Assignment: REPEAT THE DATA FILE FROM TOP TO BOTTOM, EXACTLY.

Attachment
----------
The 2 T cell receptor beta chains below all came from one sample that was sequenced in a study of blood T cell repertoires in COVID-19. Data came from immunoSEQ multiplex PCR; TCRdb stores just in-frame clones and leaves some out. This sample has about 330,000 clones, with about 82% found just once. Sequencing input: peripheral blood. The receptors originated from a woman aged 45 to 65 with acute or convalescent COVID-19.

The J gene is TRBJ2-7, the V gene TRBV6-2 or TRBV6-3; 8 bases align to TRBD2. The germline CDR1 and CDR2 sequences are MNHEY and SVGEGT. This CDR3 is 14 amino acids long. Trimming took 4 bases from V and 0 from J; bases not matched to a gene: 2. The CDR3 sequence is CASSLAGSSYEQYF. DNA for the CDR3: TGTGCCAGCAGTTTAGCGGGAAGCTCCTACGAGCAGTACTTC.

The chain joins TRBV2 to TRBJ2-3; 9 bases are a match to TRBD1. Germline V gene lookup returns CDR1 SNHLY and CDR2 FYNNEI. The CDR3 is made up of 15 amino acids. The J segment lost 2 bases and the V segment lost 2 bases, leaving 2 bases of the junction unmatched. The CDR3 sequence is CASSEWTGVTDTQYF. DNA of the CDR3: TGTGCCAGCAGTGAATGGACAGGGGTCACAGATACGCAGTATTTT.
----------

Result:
The 2 T cell receptor beta chains below all came from one sample that was sequenced in a study of blood T cell repertoires in COVID-19. Data came from immunoSEQ multiplex PCR; TCRdb stores just in-frame clones and leaves some out. This sample has about 330,000 clones, with about 82% found just once. Sequencing input: peripheral blood. The receptors originated from a woman aged 45 to 65 with acute or convalescent COVID-19.

The J gene is TRBJ2-7, the V gene TRBV6-2 or TRBV6-3; 8 bases align to TRBD2. The germline CDR1 and CDR2 sequences are MNHEY and SVGEGT. This CDR3 is 14 amino acids long. Trimming took 4 bases from V and 0 from J; bases not matched to a gene: 2. The CDR3 sequence is CASSLAGSSYEQYF. DNA for the CDR3: TGTGCCAGCAGTTTAGCGGGAAGCTCCTACGAGCAGTACTTC.

The chain joins TRBV2 to TRBJ2-3; 9 bases are a match to TRBD1. Germline V gene lookup returns CDR1 SNHLY and CDR2 FYNNEI. The CDR3 is made up of 15 amino acids. The J segment lost 2 bases and the V segment lost 2 bases, leaving 2 bases of the junction unmatched. The CDR3 sequence is CASSEWTGVTDTQYF. DNA of the CDR3: TGTGCCAGCAGTGAATGGACAGGGGTCACAGATACGCAGTATTTT.